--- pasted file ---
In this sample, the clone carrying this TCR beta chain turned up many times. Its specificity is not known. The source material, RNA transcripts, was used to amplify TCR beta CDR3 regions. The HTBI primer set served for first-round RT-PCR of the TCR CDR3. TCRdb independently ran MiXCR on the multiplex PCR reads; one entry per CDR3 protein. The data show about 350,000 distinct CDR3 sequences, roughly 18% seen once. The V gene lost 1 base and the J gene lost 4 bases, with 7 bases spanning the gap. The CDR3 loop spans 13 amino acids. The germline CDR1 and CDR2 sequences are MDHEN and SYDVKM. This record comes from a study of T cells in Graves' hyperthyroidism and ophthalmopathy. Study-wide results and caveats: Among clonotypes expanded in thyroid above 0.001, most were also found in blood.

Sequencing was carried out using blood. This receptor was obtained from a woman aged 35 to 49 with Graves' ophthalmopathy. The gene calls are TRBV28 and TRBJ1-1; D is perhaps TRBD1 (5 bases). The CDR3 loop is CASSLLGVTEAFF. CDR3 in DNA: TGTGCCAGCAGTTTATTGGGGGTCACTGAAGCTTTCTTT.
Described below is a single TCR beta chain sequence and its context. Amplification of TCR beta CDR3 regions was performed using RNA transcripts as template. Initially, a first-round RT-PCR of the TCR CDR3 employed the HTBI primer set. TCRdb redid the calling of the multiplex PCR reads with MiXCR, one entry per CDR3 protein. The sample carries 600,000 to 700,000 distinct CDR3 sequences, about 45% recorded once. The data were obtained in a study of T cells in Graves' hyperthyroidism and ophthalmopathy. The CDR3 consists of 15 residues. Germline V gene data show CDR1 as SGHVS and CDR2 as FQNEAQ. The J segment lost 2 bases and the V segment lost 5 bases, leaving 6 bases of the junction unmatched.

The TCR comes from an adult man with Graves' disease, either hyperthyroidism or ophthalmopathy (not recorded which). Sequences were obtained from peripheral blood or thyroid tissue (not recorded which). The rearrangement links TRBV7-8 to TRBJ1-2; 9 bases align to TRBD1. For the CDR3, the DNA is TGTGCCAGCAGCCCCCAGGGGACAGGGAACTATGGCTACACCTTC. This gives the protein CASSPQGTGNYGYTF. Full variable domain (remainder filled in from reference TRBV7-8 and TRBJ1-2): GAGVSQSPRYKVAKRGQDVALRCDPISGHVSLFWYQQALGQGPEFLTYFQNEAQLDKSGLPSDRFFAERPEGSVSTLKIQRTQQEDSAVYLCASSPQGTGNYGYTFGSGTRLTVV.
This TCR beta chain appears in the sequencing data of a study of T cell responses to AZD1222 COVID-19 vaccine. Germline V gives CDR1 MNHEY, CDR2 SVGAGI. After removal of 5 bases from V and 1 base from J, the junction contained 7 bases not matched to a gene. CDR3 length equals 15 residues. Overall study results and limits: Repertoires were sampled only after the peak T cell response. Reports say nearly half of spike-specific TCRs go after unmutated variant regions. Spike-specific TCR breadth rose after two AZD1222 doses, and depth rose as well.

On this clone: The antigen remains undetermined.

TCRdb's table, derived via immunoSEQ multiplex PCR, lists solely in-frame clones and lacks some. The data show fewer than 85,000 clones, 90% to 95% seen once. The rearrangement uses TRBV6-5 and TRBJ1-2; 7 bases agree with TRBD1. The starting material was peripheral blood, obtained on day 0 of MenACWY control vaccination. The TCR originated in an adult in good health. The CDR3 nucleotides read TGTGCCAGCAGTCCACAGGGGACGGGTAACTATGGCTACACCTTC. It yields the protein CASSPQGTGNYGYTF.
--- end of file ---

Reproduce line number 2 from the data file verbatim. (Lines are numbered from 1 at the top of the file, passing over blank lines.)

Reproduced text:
Sequencing was carried out using blood. This receptor was obtained from a woman aged 35 to 49 with Graves' ophthalmopathy. The gene calls are TRBV28 and TRBJ1-1; D is perhaps TRBD1 (5 bases). The CDR3 loop is CASSLLGVTEAFF. CDR3 in DNA: TGTGCCAGCAGTTTATTGGGGGTCACTGAAGCTTTCTTT.